Kinnock setback for BA hopes of alliance

British Airways' hopes of getting European Commission approval for its proposed alliance with American Airlines were dealt a serious setback yesterday when it emerged that Neil Kinnock, Transport Commissioner, has unexpectedly accepted that the two carriers' plans to sell off some of their lucrative runway slots at Heathrow Airport were illegal.

Mr Kinnock, who supports the principle of airlines buying and selling take-off and landing slots, had previously maintained that EU regulations probably did allow for the practice. However, following further analysis his department has concluded that its original interpretation of the rules was wrong. A source said: "Mr Kinnock's view has changed since December. It now appears that it's not really legal to trade slots."

The shift is likely to strengthen the position of the competition commissioner, Karel van Miert, who is also investigating the alliance and has insisted that slot trading is contrary to EU law and should be outlawed completely. The widening rift between the competition and transport commissioners will be referred to a hearing of the full Commission by the end of March. However, the source gave little hope of a compromise.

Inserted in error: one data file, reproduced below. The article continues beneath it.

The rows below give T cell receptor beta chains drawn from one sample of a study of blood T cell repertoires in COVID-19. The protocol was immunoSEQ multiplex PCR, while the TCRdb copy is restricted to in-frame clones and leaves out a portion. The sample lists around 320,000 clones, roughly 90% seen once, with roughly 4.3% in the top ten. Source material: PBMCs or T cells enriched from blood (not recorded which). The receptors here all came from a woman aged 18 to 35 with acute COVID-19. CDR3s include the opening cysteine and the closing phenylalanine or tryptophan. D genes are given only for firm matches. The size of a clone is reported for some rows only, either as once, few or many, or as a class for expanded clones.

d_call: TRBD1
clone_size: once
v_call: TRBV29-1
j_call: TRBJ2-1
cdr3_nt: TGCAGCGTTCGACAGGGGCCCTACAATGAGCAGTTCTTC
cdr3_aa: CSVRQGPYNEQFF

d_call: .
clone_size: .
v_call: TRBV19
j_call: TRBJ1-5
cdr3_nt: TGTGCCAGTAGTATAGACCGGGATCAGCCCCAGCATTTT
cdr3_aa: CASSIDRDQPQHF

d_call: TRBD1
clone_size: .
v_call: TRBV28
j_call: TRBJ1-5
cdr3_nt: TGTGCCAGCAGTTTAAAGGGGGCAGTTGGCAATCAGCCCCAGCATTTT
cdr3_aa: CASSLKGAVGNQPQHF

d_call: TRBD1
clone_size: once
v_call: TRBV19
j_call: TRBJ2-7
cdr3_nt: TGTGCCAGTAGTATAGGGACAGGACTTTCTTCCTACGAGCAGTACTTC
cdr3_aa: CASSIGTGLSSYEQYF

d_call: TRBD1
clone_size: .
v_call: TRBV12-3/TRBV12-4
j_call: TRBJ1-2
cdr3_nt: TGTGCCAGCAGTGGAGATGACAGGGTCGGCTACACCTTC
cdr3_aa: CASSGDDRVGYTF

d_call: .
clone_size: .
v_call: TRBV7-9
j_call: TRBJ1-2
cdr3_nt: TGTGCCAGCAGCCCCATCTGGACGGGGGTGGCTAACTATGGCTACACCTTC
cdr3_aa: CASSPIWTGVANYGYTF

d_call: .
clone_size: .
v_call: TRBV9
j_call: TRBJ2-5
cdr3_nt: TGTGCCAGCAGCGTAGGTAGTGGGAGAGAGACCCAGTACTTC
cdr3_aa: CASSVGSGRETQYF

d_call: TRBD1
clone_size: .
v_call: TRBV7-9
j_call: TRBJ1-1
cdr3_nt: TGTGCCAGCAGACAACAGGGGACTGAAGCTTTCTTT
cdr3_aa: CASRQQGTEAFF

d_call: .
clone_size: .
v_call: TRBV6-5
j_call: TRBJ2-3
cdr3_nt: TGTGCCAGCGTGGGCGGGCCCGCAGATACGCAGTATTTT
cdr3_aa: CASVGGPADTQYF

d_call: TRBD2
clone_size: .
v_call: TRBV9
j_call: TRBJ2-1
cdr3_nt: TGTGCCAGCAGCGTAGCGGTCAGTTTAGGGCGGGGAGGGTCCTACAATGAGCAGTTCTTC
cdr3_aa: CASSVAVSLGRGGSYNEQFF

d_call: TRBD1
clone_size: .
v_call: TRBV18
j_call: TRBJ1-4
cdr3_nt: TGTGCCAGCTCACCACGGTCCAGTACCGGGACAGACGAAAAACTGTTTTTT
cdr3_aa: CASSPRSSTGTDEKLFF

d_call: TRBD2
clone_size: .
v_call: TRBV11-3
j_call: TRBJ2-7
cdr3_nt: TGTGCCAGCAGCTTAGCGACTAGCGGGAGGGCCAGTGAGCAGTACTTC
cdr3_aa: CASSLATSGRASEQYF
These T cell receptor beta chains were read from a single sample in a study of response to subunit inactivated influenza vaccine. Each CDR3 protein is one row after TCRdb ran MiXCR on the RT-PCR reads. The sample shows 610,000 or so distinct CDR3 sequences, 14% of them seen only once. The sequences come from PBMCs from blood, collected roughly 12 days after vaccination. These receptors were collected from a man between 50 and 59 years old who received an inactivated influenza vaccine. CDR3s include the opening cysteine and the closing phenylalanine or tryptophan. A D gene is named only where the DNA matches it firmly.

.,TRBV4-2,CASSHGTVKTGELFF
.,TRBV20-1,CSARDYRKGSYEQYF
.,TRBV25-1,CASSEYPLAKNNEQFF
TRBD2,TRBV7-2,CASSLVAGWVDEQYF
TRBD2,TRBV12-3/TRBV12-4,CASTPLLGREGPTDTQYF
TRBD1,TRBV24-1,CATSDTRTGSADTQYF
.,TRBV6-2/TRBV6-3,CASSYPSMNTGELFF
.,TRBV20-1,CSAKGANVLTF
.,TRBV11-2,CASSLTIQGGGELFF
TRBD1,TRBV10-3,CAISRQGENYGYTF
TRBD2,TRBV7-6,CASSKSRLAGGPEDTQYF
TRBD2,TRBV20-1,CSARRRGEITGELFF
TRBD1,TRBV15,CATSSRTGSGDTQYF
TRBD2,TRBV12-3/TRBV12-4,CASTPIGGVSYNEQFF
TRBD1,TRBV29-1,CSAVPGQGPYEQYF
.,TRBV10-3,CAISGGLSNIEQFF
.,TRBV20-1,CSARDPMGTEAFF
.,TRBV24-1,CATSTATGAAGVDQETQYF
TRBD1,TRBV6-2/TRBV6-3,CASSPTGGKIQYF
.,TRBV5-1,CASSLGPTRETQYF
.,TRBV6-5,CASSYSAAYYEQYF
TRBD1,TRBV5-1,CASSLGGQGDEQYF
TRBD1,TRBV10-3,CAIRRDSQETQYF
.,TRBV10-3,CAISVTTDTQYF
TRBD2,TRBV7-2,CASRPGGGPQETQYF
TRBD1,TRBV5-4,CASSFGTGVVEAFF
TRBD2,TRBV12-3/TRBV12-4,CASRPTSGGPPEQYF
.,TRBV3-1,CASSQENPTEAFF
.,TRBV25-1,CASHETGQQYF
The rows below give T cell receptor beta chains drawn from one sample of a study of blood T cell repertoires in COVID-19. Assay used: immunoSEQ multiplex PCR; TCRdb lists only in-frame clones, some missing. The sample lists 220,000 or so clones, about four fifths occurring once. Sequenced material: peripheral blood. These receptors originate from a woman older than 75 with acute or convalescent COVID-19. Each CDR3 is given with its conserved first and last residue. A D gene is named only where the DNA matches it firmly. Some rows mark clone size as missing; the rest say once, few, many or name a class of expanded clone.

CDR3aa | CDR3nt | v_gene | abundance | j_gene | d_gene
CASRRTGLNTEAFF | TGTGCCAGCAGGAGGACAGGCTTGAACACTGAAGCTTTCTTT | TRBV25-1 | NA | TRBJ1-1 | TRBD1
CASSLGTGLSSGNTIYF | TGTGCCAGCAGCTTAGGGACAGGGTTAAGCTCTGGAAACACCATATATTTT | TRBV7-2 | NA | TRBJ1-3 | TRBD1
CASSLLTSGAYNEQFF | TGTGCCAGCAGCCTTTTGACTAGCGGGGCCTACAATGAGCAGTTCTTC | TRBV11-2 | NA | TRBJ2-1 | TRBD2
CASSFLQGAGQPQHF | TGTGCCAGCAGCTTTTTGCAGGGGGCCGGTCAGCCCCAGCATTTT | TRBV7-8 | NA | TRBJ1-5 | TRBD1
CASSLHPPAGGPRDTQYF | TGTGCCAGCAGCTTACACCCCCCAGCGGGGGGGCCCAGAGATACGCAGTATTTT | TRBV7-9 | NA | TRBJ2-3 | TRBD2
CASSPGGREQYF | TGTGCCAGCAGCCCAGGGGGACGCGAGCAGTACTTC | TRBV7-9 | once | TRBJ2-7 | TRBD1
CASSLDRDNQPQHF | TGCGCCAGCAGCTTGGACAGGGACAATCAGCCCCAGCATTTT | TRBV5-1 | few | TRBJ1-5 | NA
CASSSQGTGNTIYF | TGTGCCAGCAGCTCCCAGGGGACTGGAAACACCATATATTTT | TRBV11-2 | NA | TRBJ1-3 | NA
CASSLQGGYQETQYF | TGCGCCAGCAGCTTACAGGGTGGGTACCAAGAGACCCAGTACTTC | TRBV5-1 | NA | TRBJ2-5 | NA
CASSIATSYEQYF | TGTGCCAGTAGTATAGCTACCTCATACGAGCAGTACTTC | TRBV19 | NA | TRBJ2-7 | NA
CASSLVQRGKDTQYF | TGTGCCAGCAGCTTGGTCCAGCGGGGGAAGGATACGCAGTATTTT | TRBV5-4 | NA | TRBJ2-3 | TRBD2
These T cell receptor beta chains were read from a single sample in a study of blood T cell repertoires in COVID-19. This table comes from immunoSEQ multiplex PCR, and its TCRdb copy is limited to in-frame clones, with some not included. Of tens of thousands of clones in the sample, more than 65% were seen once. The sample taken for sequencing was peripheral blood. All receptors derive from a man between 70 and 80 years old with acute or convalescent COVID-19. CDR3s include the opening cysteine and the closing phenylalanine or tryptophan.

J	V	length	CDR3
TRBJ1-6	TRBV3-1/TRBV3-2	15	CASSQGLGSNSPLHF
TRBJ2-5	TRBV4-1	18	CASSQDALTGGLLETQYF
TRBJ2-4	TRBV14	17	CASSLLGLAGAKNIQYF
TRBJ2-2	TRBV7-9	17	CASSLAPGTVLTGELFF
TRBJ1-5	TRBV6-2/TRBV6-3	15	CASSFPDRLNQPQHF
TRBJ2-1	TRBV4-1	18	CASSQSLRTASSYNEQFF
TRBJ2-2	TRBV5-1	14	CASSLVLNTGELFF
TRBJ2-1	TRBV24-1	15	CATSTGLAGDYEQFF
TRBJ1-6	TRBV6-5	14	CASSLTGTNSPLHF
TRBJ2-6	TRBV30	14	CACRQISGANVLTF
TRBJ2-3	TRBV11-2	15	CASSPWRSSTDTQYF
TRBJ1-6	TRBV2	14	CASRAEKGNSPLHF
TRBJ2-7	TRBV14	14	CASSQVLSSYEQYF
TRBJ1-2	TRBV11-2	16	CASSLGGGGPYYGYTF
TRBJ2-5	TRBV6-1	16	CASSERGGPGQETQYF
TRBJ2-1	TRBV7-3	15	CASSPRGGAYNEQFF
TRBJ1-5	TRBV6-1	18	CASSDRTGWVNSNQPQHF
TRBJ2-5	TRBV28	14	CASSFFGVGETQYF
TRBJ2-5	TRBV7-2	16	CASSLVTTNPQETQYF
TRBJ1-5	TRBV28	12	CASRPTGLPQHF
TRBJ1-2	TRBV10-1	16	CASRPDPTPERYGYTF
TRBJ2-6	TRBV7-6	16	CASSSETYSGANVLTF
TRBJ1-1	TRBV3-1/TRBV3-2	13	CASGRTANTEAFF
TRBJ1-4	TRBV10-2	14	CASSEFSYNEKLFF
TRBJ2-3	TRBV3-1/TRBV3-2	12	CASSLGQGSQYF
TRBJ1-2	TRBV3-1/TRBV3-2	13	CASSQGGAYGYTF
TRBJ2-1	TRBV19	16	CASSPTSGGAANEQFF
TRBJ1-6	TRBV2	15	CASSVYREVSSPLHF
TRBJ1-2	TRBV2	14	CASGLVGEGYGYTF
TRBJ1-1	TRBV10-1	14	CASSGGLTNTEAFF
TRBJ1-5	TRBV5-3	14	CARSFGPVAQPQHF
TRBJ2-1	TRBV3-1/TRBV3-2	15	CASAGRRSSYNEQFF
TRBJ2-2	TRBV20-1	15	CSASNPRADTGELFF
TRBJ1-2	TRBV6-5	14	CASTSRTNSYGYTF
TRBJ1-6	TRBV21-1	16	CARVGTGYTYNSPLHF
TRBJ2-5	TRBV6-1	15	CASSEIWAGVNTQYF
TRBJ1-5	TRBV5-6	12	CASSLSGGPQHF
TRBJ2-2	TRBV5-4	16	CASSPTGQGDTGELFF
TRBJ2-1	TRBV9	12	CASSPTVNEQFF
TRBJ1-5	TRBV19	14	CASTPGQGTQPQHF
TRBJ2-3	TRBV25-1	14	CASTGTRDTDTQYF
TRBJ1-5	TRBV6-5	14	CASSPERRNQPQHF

If the Commission decides formally to outlaw slot-trading it could severely weaken British Airways' negotiating position as it attempts to clear regulatory hurdles in the UK, Europe and the US.

The Office of Fair Trading has approved the tie-up with American on condition that the alliance gives up 168 slots at Heathrow over a two-year period, a figure equivalent to 12 daily round trips. The alliance would still be left with some 3,000 slots at Heathrow.

However, the OFT has not objected to British Airways' proposal that it should be allowed to sell off the slots, a move which could net the company pounds 180m.

Industry experts have estimated slots at Heathrow, the world's busiest and most sought-after airport, could be worth pounds 1.5m each.

Opposition to British Airways' slot-trading plans mounted yesterday as three more US carriers - Continental, USAir and TWA - submitted critical responses to the OFT.

Continental, the world's seventh-largest carrier, launched the most outspoken attack on the alliance yet by a rival airline.

Barry Simon, Continental's head of international affairs, said: "The OFT's report is an intellectual and moral disgrace. It must be the result of political pressure."

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